This one I had in digital format - I had preordered it after Greitens was featured as part of the Wildland Fire Refresher this spring. The book came out in May but I didn't get around to reading it until I was done with the 5th Wave, because priorities, people. Resilience is perhaps one of the best books I have ever read. Like Deep Survival, which I read and reviewed last year after it changed my life, Greitens hits the mark as he helps another veteran friend find his way out of the dark recesses of alcoholism and PTSD. So. Much. Good. In this book that is as applicable to raising children as it is to special forces combat. Of all of the Navy SEAL books I have read (keep reading, there are a few) this is by far the most humble, approachable, and useful. Can't recommend highly enough.
Lone Survivor -Marcus Lutrell with Patrick Robinson
OK, so true confession: I am a special forces fangirl. I can't get enough. I watched the Lone Survivor movie after I was about a third of the way through the book (also a digital format for me) and both were awesome. Lutrell isn't really a brilliant writer, but he's ambitious and cocky and boy howdy he has some stories to tell. The book is much more in depth than the movie, but the film does a good job trying to capture the individuals that were lost in July of 2005. It's a good book and a good movie.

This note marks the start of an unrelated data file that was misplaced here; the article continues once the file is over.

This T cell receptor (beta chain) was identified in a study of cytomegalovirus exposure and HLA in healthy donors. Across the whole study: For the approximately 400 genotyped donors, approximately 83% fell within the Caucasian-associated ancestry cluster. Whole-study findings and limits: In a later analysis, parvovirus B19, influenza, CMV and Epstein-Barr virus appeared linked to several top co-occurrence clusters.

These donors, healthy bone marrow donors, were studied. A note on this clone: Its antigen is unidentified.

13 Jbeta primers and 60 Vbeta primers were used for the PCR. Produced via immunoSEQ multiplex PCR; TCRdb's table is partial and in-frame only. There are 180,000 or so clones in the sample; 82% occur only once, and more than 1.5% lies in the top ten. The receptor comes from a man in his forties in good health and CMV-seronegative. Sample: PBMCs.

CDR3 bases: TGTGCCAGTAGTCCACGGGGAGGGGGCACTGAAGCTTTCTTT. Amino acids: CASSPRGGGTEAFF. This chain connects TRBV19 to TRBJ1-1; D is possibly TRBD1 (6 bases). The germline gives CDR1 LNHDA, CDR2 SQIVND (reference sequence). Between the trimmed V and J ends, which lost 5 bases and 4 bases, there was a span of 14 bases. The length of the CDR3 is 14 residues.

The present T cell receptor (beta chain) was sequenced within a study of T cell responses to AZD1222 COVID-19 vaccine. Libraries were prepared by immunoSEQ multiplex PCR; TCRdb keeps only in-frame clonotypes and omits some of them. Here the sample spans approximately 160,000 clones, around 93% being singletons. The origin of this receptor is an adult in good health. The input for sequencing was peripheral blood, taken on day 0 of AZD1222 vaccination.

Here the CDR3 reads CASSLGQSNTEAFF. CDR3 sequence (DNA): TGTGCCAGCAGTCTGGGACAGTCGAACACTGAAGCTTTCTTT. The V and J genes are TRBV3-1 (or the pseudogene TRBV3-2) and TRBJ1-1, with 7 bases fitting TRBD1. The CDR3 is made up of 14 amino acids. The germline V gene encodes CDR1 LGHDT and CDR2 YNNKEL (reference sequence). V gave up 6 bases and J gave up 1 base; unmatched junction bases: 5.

The Martian - Andy Weir
My brother gave me this book for Christmas, and for all my good intentions to not watch the movie before I read the book, I slipped up and saw it just before I got shipped out to this fire. That being said, the book is SO much better than the movie (in true biblio-snob form). Really, it's Weir's characterization of Mark Watney that's so great in the book. I mean sure, Matt Damon gives it a college try, but when you have to cram ALL of that action into a movie based on a book that is actually 98% science and totally geek-out-cool stuff, something gets lost. Read the book. I would loan you my copy but I gave it to a Task Force Leader from Iowa who totally agreed that the book Mark Watney was way funnier than the movie Mark Watney.
Dead Before Dying - Kerry Schafer